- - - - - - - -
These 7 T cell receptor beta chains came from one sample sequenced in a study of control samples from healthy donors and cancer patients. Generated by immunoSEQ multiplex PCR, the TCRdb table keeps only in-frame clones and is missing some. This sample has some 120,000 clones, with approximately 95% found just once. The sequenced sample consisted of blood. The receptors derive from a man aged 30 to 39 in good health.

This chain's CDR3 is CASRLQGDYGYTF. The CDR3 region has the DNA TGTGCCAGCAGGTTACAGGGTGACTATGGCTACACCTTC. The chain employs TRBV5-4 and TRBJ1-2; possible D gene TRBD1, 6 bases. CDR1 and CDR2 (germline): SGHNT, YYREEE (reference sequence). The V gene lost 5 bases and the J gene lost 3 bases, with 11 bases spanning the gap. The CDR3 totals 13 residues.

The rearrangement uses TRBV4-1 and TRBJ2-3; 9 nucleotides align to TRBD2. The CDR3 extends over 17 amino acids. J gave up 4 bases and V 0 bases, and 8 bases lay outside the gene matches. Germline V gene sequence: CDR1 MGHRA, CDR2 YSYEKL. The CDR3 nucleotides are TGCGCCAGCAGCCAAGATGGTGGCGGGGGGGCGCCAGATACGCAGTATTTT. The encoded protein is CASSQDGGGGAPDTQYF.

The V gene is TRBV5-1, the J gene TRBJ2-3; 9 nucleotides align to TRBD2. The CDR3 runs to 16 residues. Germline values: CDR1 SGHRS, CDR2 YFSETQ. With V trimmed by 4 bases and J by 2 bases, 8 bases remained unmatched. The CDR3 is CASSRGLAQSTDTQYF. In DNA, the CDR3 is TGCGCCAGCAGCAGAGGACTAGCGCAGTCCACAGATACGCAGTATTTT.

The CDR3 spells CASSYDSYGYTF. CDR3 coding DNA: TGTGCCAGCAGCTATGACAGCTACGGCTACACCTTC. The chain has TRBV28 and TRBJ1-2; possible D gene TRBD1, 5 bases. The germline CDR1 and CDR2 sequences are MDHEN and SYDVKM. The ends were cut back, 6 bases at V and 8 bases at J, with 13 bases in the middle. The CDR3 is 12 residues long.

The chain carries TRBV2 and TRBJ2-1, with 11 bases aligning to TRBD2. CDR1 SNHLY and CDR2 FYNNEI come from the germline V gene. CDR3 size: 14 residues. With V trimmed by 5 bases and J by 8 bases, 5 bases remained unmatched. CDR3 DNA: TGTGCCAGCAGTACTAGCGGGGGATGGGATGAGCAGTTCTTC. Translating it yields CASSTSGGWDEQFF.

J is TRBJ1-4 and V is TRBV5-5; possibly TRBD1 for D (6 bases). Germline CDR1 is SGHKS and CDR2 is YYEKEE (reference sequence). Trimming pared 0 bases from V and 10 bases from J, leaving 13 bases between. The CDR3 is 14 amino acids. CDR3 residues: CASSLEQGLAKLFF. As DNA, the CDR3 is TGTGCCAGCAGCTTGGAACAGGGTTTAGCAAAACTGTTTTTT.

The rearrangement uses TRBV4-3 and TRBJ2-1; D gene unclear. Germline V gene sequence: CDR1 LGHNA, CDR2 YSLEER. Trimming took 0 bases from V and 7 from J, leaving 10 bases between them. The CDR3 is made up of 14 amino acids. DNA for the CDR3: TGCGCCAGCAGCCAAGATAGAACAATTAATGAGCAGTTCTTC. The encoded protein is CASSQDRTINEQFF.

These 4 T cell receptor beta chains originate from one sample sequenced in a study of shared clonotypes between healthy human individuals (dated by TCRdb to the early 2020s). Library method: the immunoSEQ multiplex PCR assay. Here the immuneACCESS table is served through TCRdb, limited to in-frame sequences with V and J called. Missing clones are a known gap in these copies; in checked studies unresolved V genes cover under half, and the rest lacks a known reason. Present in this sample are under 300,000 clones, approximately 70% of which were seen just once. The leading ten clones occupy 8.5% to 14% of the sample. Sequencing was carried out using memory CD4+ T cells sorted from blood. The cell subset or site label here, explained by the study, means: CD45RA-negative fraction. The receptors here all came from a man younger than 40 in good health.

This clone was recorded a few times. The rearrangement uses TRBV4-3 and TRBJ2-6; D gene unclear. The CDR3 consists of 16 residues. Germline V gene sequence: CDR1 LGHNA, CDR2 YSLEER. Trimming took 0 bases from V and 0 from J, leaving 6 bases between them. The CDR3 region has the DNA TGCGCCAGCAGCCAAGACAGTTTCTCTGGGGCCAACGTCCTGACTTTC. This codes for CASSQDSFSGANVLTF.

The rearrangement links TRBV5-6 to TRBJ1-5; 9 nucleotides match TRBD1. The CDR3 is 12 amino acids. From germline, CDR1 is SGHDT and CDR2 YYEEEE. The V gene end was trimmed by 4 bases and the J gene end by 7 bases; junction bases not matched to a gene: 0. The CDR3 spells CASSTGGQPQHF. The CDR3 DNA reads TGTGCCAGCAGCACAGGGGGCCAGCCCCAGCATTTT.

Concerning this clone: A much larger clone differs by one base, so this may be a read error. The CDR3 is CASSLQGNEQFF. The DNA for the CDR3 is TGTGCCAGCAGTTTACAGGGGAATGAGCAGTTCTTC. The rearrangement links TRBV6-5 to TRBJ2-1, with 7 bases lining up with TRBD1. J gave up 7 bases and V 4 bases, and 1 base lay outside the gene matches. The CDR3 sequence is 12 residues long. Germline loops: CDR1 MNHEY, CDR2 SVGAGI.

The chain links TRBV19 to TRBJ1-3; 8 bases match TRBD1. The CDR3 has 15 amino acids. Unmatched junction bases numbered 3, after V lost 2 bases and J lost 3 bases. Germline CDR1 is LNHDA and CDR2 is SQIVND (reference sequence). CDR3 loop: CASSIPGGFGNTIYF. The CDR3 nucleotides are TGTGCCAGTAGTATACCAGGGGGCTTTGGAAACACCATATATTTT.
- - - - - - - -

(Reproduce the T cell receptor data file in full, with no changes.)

These 7 T cell receptor beta chains came from one sample sequenced in a study of control samples from healthy donors and cancer patients. Generated by immunoSEQ multiplex PCR, the TCRdb table keeps only in-frame clones and is missing some. This sample has some 120,000 clones, with approximately 95% found just once. The sequenced sample consisted of blood. The receptors derive from a man aged 30 to 39 in good health.

This chain's CDR3 is CASRLQGDYGYTF. The CDR3 region has the DNA TGTGCCAGCAGGTTACAGGGTGACTATGGCTACACCTTC. The chain employs TRBV5-4 and TRBJ1-2; possible D gene TRBD1, 6 bases. CDR1 and CDR2 (germline): SGHNT, YYREEE (reference sequence). The V gene lost 5 bases and the J gene lost 3 bases, with 11 bases spanning the gap. The CDR3 totals 13 residues.

The rearrangement uses TRBV4-1 and TRBJ2-3; 9 nucleotides align to TRBD2. The CDR3 extends over 17 amino acids. J gave up 4 bases and V 0 bases, and 8 bases lay outside the gene matches. Germline V gene sequence: CDR1 MGHRA, CDR2 YSYEKL. The CDR3 nucleotides are TGCGCCAGCAGCCAAGATGGTGGCGGGGGGGCGCCAGATACGCAGTATTTT. The encoded protein is CASSQDGGGGAPDTQYF.

The V gene is TRBV5-1, the J gene TRBJ2-3; 9 nucleotides align to TRBD2. The CDR3 runs to 16 residues. Germline values: CDR1 SGHRS, CDR2 YFSETQ. With V trimmed by 4 bases and J by 2 bases, 8 bases remained unmatched. The CDR3 is CASSRGLAQSTDTQYF. In DNA, the CDR3 is TGCGCCAGCAGCAGAGGACTAGCGCAGTCCACAGATACGCAGTATTTT.

The CDR3 spells CASSYDSYGYTF. CDR3 coding DNA: TGTGCCAGCAGCTATGACAGCTACGGCTACACCTTC. The chain has TRBV28 and TRBJ1-2; possible D gene TRBD1, 5 bases. The germline CDR1 and CDR2 sequences are MDHEN and SYDVKM. The ends were cut back, 6 bases at V and 8 bases at J, with 13 bases in the middle. The CDR3 is 12 residues long.

The chain carries TRBV2 and TRBJ2-1, with 11 bases aligning to TRBD2. CDR1 SNHLY and CDR2 FYNNEI come from the germline V gene. CDR3 size: 14 residues. With V trimmed by 5 bases and J by 8 bases, 5 bases remained unmatched. CDR3 DNA: TGTGCCAGCAGTACTAGCGGGGGATGGGATGAGCAGTTCTTC. Translating it yields CASSTSGGWDEQFF.

J is TRBJ1-4 and V is TRBV5-5; possibly TRBD1 for D (6 bases). Germline CDR1 is SGHKS and CDR2 is YYEKEE (reference sequence). Trimming pared 0 bases from V and 10 bases from J, leaving 13 bases between. The CDR3 is 14 amino acids. CDR3 residues: CASSLEQGLAKLFF. As DNA, the CDR3 is TGTGCCAGCAGCTTGGAACAGGGTTTAGCAAAACTGTTTTTT.

The rearrangement uses TRBV4-3 and TRBJ2-1; D gene unclear. Germline V gene sequence: CDR1 LGHNA, CDR2 YSLEER. Trimming took 0 bases from V and 7 from J, leaving 10 bases between them. The CDR3 is made up of 14 amino acids. DNA for the CDR3: TGCGCCAGCAGCCAAGATAGAACAATTAATGAGCAGTTCTTC. The encoded protein is CASSQDRTINEQFF.

These 4 T cell receptor beta chains originate from one sample sequenced in a study of shared clonotypes between healthy human individuals (dated by TCRdb to the early 2020s). Library method: the immunoSEQ multiplex PCR assay. Here the immuneACCESS table is served through TCRdb, limited to in-frame sequences with V and J called. Missing clones are a known gap in these copies; in checked studies unresolved V genes cover under half, and the rest lacks a known reason. Present in this sample are under 300,000 clones, approximately 70% of which were seen just once. The leading ten clones occupy 8.5% to 14% of the sample. Sequencing was carried out using memory CD4+ T cells sorted from blood. The cell subset or site label here, explained by the study, means: CD45RA-negative fraction. The receptors here all came from a man younger than 40 in good health.

This clone was recorded a few times. The rearrangement uses TRBV4-3 and TRBJ2-6; D gene unclear. The CDR3 consists of 16 residues. Germline V gene sequence: CDR1 LGHNA, CDR2 YSLEER. Trimming took 0 bases from V and 0 from J, leaving 6 bases between them. The CDR3 region has the DNA TGCGCCAGCAGCCAAGACAGTTTCTCTGGGGCCAACGTCCTGACTTTC. This codes for CASSQDSFSGANVLTF.

The rearrangement links TRBV5-6 to TRBJ1-5; 9 nucleotides match TRBD1. The CDR3 is 12 amino acids. From germline, CDR1 is SGHDT and CDR2 YYEEEE. The V gene end was trimmed by 4 bases and the J gene end by 7 bases; junction bases not matched to a gene: 0. The CDR3 spells CASSTGGQPQHF. The CDR3 DNA reads TGTGCCAGCAGCACAGGGGGCCAGCCCCAGCATTTT.

Concerning this clone: A much larger clone differs by one base, so this may be a read error. The CDR3 is CASSLQGNEQFF. The DNA for the CDR3 is TGTGCCAGCAGTTTACAGGGGAATGAGCAGTTCTTC. The rearrangement links TRBV6-5 to TRBJ2-1, with 7 bases lining up with TRBD1. J gave up 7 bases and V 4 bases, and 1 base lay outside the gene matches. The CDR3 sequence is 12 residues long. Germline loops: CDR1 MNHEY, CDR2 SVGAGI.

The chain links TRBV19 to TRBJ1-3; 8 bases match TRBD1. The CDR3 has 15 amino acids. Unmatched junction bases numbered 3, after V lost 2 bases and J lost 3 bases. Germline CDR1 is LNHDA and CDR2 is SQIVND (reference sequence). CDR3 loop: CASSIPGGFGNTIYF. The CDR3 nucleotides are TGTGCCAGTAGTATACCAGGGGGCTTTGGAAACACCATATATTTT.